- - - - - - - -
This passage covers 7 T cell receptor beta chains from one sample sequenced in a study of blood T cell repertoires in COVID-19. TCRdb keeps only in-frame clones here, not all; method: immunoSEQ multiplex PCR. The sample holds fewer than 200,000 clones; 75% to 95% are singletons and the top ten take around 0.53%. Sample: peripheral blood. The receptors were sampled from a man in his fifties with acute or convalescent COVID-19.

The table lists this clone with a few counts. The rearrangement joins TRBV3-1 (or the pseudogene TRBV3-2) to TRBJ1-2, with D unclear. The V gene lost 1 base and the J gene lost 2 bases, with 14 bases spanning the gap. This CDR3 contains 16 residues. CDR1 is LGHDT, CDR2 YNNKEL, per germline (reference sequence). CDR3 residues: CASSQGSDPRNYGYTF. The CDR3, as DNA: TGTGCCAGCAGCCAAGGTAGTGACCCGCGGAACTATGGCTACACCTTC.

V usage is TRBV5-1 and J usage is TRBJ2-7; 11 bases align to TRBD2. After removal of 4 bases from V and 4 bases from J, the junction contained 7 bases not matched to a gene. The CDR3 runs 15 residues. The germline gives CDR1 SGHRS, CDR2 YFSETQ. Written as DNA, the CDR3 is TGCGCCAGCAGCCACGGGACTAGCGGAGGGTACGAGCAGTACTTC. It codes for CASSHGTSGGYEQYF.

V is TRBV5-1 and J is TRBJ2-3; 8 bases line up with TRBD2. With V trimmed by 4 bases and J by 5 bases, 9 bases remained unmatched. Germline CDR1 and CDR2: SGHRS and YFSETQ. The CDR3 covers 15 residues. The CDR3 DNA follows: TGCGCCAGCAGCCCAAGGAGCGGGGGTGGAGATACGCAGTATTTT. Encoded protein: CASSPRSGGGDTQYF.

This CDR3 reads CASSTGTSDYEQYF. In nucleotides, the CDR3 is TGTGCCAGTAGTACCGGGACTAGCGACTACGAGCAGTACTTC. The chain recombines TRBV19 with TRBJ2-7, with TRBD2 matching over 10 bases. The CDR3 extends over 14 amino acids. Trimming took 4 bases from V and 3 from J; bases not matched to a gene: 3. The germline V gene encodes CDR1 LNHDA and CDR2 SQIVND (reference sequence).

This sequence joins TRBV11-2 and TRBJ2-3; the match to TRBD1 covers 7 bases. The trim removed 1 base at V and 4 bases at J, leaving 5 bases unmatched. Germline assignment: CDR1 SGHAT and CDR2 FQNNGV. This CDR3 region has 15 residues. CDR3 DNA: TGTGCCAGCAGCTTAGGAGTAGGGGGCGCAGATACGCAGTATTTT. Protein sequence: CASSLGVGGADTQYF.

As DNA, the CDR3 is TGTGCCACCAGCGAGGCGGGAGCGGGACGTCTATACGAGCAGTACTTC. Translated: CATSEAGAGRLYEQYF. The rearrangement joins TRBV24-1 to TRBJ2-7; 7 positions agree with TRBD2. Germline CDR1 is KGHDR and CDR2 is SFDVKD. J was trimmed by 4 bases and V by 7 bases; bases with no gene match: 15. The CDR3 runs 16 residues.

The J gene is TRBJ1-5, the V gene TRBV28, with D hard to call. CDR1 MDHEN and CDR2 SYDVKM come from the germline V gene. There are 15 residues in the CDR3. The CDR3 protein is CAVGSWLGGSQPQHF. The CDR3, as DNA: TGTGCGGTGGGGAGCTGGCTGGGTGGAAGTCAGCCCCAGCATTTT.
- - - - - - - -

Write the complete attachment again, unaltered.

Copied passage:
This passage covers 7 T cell receptor beta chains from one sample sequenced in a study of blood T cell repertoires in COVID-19. TCRdb keeps only in-frame clones here, not all; method: immunoSEQ multiplex PCR. The sample holds fewer than 200,000 clones; 75% to 95% are singletons and the top ten take around 0.53%. Sample: peripheral blood. The receptors were sampled from a man in his fifties with acute or convalescent COVID-19.

The table lists this clone with a few counts. The rearrangement joins TRBV3-1 (or the pseudogene TRBV3-2) to TRBJ1-2, with D unclear. The V gene lost 1 base and the J gene lost 2 bases, with 14 bases spanning the gap. This CDR3 contains 16 residues. CDR1 is LGHDT, CDR2 YNNKEL, per germline (reference sequence). CDR3 residues: CASSQGSDPRNYGYTF. The CDR3, as DNA: TGTGCCAGCAGCCAAGGTAGTGACCCGCGGAACTATGGCTACACCTTC.

V usage is TRBV5-1 and J usage is TRBJ2-7; 11 bases align to TRBD2. After removal of 4 bases from V and 4 bases from J, the junction contained 7 bases not matched to a gene. The CDR3 runs 15 residues. The germline gives CDR1 SGHRS, CDR2 YFSETQ. Written as DNA, the CDR3 is TGCGCCAGCAGCCACGGGACTAGCGGAGGGTACGAGCAGTACTTC. It codes for CASSHGTSGGYEQYF.

V is TRBV5-1 and J is TRBJ2-3; 8 bases line up with TRBD2. With V trimmed by 4 bases and J by 5 bases, 9 bases remained unmatched. Germline CDR1 and CDR2: SGHRS and YFSETQ. The CDR3 covers 15 residues. The CDR3 DNA follows: TGCGCCAGCAGCCCAAGGAGCGGGGGTGGAGATACGCAGTATTTT. Encoded protein: CASSPRSGGGDTQYF.

This CDR3 reads CASSTGTSDYEQYF. In nucleotides, the CDR3 is TGTGCCAGTAGTACCGGGACTAGCGACTACGAGCAGTACTTC. The chain recombines TRBV19 with TRBJ2-7, with TRBD2 matching over 10 bases. The CDR3 extends over 14 amino acids. Trimming took 4 bases from V and 3 from J; bases not matched to a gene: 3. The germline V gene encodes CDR1 LNHDA and CDR2 SQIVND (reference sequence).

This sequence joins TRBV11-2 and TRBJ2-3; the match to TRBD1 covers 7 bases. The trim removed 1 base at V and 4 bases at J, leaving 5 bases unmatched. Germline assignment: CDR1 SGHAT and CDR2 FQNNGV. This CDR3 region has 15 residues. CDR3 DNA: TGTGCCAGCAGCTTAGGAGTAGGGGGCGCAGATACGCAGTATTTT. Protein sequence: CASSLGVGGADTQYF.

As DNA, the CDR3 is TGTGCCACCAGCGAGGCGGGAGCGGGACGTCTATACGAGCAGTACTTC. Translated: CATSEAGAGRLYEQYF. The rearrangement joins TRBV24-1 to TRBJ2-7; 7 positions agree with TRBD2. Germline CDR1 is KGHDR and CDR2 is SFDVKD. J was trimmed by 4 bases and V by 7 bases; bases with no gene match: 15. The CDR3 runs 16 residues.

The J gene is TRBJ1-5, the V gene TRBV28, with D hard to call. CDR1 MDHEN and CDR2 SYDVKM come from the germline V gene. There are 15 residues in the CDR3. The CDR3 protein is CAVGSWLGGSQPQHF. The CDR3, as DNA: TGTGCGGTGGGGAGCTGGCTGGGTGGAAGTCAGCCCCAGCATTTT.